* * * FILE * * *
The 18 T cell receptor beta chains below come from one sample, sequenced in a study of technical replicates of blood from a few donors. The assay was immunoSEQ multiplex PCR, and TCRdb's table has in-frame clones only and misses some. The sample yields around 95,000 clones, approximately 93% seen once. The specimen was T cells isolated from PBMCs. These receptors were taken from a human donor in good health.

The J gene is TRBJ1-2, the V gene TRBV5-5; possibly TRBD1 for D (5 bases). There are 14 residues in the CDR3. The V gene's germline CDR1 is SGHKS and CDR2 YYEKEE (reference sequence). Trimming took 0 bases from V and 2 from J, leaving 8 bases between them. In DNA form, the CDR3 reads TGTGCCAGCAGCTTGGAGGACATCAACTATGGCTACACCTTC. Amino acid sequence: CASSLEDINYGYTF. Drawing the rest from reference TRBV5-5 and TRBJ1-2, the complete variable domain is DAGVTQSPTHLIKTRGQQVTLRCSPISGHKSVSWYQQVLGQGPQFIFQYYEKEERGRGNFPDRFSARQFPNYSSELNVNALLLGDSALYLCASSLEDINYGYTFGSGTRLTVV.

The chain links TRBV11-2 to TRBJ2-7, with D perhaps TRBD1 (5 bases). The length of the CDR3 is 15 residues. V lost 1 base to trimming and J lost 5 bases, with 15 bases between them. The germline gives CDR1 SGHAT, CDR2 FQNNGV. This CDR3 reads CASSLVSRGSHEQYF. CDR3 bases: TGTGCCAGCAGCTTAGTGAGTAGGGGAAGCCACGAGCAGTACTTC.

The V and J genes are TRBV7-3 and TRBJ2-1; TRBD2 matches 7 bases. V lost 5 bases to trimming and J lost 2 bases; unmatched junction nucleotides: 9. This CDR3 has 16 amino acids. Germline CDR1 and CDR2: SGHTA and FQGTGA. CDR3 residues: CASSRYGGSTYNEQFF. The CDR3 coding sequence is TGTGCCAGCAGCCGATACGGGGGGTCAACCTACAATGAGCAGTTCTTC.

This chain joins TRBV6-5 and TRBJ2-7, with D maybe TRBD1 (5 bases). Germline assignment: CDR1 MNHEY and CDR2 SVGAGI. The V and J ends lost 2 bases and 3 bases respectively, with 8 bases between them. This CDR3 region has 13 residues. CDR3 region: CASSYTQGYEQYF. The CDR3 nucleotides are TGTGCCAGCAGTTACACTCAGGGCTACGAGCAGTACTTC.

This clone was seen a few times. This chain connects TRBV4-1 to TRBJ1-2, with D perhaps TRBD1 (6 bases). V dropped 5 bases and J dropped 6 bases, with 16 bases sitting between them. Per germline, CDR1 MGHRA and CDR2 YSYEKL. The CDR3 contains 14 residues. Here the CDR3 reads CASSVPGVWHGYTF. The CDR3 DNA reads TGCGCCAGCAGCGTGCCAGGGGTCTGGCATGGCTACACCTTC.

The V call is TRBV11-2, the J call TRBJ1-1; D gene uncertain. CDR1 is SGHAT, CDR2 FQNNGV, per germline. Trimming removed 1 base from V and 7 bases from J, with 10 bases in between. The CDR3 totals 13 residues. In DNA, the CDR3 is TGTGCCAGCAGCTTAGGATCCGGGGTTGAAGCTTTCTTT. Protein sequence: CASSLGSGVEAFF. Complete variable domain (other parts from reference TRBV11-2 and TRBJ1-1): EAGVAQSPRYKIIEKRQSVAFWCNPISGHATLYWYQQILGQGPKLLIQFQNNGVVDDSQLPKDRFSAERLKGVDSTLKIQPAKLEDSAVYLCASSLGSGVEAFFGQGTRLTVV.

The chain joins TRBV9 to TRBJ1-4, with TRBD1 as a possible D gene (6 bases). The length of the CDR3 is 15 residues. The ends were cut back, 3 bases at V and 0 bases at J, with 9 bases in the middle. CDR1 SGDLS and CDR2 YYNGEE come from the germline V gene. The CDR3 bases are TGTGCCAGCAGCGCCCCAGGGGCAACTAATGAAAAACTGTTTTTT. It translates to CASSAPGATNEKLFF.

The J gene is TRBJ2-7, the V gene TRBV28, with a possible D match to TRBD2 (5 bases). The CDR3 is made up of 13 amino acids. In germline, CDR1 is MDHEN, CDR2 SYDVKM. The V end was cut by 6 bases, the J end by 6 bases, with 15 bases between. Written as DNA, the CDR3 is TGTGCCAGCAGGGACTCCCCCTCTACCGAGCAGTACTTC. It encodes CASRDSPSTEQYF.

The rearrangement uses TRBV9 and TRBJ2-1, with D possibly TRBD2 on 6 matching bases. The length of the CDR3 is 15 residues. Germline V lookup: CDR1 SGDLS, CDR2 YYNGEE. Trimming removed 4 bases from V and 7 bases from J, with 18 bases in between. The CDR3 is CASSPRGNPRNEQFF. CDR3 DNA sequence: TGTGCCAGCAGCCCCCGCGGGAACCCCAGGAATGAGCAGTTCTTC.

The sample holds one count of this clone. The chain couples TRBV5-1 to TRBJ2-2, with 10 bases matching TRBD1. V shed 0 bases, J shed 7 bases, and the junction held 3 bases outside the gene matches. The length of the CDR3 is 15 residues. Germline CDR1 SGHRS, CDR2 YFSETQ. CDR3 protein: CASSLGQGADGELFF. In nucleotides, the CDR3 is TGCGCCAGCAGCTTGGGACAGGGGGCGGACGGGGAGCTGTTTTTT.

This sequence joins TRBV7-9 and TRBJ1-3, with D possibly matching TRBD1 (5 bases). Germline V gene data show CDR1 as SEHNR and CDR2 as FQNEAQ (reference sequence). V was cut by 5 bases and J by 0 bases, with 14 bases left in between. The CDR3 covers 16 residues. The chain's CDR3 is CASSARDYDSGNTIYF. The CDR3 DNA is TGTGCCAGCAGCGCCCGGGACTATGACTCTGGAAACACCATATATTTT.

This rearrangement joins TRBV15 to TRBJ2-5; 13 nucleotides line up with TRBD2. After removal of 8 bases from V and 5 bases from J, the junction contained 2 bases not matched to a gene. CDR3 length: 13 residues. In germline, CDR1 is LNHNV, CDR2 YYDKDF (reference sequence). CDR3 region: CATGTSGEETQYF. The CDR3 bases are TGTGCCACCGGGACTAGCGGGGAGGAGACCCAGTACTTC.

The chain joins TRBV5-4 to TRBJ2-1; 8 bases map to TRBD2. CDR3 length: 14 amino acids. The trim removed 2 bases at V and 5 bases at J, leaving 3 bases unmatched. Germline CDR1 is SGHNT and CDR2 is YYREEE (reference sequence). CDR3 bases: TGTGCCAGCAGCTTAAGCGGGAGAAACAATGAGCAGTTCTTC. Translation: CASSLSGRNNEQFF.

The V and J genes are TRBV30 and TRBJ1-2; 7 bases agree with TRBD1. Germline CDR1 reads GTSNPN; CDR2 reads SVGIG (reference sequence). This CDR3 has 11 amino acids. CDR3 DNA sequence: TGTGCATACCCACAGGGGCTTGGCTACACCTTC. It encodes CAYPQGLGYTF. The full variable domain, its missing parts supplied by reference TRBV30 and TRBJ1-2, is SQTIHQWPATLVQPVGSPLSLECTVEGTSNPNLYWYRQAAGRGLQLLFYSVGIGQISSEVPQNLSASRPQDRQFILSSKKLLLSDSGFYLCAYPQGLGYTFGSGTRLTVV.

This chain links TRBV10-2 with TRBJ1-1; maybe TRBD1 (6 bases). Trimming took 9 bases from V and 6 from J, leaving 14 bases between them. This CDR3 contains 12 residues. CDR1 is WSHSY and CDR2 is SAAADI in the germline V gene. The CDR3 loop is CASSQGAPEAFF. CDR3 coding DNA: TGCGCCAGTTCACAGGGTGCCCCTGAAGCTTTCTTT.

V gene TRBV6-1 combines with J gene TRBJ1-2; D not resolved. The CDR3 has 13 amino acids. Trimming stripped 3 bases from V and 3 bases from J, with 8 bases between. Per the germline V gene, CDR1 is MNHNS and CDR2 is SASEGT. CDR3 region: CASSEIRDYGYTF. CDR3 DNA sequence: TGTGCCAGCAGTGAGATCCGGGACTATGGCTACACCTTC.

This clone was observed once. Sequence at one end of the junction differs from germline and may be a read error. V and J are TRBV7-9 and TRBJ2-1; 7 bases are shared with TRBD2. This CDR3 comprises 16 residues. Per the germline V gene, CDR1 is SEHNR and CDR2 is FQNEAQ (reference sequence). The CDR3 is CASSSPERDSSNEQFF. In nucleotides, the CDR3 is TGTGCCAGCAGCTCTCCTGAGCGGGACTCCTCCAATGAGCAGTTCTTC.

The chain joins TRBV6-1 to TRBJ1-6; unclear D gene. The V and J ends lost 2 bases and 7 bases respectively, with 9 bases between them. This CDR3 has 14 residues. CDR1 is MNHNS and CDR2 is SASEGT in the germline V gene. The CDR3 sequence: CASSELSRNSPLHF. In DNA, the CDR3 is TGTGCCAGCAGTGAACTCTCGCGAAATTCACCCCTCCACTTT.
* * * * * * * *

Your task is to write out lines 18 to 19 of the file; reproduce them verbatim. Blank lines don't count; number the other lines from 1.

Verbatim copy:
This clone was observed once. Sequence at one end of the junction differs from germline and may be a read error. V and J are TRBV7-9 and TRBJ2-1; 7 bases are shared with TRBD2. This CDR3 comprises 16 residues. Per the germline V gene, CDR1 is SEHNR and CDR2 is FQNEAQ (reference sequence). The CDR3 is CASSSPERDSSNEQFF. In nucleotides, the CDR3 is TGTGCCAGCAGCTCTCCTGAGCGGGACTCCTCCAATGAGCAGTTCTTC.

The chain joins TRBV6-1 to TRBJ1-6; unclear D gene. The V and J ends lost 2 bases and 7 bases respectively, with 9 bases between them. This CDR3 has 14 residues. CDR1 is MNHNS and CDR2 is SASEGT in the germline V gene. The CDR3 sequence: CASSELSRNSPLHF. In DNA, the CDR3 is TGTGCCAGCAGTGAACTCTCGCGAAATTCACCCCTCCACTTT.